June 19, 2024

Operational Technology Security: Protecting Critical Infrastructure from Cyber Threats

Operational technology (Operational Technology ) systems play a crucial role in managing and controlling industrial processes and physical infrastructure. However, the security of these systems has often been overlooked, leaving critical infrastructure vulnerable to cyberattacks. In this article, we will explore the importance of Operational Technology  security and recommend best practices for protecting industrial control systems.

Operational technology refers to hardware and software that detects or causes a change through the direct monitoring and/or control of physical devices, processes and events in the enterprise. Operational Technology  systems are found across many industries including manufacturing, energy, water and wastewater, transportation and more. Some common Operational Technology  systems include supervisory control and data acquisition (SCADA) systems, distributed control systems (DCS), physical access control systems and video surveillance systems.

These Operational Technology  networks often run older legacy devices that were designed without security in mind. As a result, they have been increasingly targeted by cybercriminals and nation-state actors looking to disrupt critical services or infrastructure. High-profile attacks like Stuxnet, Triton and Industroyer have demonstrated that Operational Technology  networks are vulnerable and that even basic exploits could have real-world consequences. This highlights the importance of securing Operational Technology  environments against modern cyber threats.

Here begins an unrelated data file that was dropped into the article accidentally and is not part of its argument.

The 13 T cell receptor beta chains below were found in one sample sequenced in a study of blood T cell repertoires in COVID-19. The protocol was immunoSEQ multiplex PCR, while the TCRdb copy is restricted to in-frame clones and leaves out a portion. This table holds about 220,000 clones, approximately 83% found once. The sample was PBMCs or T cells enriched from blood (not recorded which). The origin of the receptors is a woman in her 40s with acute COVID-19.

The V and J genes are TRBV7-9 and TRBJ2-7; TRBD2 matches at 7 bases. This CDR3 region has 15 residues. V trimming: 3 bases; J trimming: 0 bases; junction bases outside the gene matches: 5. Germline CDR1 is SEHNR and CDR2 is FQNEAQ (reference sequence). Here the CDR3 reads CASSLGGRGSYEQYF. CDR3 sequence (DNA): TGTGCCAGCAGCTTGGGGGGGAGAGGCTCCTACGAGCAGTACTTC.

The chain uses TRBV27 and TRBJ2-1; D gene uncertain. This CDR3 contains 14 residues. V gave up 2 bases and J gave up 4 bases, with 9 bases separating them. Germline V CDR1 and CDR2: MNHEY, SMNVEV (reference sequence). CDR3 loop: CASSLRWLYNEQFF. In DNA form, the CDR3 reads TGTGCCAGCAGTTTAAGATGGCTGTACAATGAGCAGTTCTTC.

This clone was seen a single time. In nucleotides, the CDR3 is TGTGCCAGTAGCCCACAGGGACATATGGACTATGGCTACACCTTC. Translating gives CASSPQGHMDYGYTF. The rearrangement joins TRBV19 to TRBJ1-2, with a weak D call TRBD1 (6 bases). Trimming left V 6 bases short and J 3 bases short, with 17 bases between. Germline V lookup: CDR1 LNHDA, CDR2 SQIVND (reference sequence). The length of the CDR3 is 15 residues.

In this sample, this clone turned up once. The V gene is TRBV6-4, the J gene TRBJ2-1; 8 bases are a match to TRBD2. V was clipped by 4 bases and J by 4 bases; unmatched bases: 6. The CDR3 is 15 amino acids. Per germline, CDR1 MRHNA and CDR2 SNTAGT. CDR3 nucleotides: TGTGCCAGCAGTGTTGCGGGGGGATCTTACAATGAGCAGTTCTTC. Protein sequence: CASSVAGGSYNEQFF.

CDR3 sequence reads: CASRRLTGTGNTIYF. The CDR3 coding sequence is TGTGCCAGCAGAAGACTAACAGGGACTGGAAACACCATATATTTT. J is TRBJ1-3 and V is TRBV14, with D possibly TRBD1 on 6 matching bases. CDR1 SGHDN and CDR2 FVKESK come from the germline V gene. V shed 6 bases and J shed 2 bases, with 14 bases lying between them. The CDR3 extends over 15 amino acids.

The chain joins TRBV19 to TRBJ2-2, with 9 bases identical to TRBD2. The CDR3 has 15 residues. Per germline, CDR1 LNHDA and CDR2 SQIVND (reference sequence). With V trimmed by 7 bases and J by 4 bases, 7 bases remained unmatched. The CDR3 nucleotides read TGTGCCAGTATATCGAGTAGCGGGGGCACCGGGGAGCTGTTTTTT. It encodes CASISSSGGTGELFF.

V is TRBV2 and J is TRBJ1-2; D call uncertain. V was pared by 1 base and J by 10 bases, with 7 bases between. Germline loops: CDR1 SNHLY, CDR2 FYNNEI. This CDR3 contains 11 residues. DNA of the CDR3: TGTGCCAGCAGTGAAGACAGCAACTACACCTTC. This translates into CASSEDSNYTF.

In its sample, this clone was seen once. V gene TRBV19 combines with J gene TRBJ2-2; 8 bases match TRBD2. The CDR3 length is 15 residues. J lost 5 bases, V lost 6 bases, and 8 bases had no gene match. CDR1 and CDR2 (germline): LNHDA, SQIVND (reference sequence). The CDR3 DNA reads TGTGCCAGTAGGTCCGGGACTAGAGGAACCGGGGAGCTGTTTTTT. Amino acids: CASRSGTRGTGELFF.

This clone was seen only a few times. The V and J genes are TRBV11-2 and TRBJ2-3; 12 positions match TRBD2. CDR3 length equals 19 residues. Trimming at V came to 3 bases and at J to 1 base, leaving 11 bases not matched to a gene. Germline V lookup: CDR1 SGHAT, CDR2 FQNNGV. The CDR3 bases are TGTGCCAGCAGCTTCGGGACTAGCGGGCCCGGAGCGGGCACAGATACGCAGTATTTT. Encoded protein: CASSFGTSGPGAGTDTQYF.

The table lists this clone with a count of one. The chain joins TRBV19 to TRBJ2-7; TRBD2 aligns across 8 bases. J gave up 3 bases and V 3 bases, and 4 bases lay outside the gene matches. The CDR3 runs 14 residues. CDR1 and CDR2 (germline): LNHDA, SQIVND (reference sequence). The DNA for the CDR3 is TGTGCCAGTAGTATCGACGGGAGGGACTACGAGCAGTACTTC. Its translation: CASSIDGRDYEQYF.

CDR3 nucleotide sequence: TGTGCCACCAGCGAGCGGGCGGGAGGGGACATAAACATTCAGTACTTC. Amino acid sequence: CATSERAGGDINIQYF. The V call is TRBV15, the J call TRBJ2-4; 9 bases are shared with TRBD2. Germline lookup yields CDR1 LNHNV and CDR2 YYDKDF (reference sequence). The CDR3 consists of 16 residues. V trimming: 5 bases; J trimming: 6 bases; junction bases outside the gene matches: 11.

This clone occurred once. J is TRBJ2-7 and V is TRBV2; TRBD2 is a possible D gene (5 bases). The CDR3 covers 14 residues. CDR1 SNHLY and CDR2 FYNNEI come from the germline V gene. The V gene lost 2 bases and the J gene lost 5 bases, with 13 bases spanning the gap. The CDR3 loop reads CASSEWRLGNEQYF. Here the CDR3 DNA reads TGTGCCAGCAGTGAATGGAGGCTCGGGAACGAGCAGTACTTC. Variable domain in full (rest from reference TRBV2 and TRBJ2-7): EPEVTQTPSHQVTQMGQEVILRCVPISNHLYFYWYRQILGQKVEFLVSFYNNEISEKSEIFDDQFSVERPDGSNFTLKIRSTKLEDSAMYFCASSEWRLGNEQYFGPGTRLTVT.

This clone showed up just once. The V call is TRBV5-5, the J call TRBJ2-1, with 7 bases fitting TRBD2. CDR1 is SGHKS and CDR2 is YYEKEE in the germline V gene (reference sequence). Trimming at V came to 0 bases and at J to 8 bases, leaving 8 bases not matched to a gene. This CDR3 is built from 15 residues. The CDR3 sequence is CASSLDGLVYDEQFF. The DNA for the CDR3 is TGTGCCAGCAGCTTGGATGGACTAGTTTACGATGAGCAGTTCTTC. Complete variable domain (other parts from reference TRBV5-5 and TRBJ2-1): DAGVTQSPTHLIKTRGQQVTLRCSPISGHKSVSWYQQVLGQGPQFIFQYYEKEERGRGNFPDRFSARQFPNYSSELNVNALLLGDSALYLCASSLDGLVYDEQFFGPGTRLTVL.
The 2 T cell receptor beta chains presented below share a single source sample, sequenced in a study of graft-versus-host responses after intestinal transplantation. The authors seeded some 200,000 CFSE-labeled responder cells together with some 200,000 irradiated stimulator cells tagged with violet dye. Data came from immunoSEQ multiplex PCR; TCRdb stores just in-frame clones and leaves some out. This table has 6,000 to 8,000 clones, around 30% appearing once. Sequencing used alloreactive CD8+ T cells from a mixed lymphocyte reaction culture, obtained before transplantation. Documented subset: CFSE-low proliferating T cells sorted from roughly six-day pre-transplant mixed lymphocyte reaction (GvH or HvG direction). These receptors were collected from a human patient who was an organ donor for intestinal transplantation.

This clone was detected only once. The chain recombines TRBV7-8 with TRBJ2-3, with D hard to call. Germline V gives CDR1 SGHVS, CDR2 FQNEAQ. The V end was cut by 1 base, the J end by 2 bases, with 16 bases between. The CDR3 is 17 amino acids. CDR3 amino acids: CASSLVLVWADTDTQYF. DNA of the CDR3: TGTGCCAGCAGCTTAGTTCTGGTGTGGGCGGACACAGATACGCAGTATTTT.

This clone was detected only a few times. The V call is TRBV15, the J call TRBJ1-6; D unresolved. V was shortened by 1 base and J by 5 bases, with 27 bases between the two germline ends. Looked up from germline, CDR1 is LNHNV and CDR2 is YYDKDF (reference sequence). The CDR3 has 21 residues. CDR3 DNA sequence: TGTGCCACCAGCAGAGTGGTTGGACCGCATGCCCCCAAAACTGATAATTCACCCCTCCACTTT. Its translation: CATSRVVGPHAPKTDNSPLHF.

Importance of Operational Technology  Security

Securing Operational Technology  systems is crucial because any disruption to these networks can negatively impact safety, the environment and public health. Common consequences of unsecured Operational Technology  systems include:

– Physical damage or injury: Attacks can manipulate control systems to damage physical assets like turbines, pumps or to disrupt safety systems. This poses risks to personnel safety.

– Environmental harm:Manipulation of industrial processes may cause spills, leaks or releases that damage the environment. Examples include wastewater treatment plants or oil pipelines.

– Loss of services: Critical services like power, water distribution or transportation could be disrupted, impacting public health and safety as well as the economy.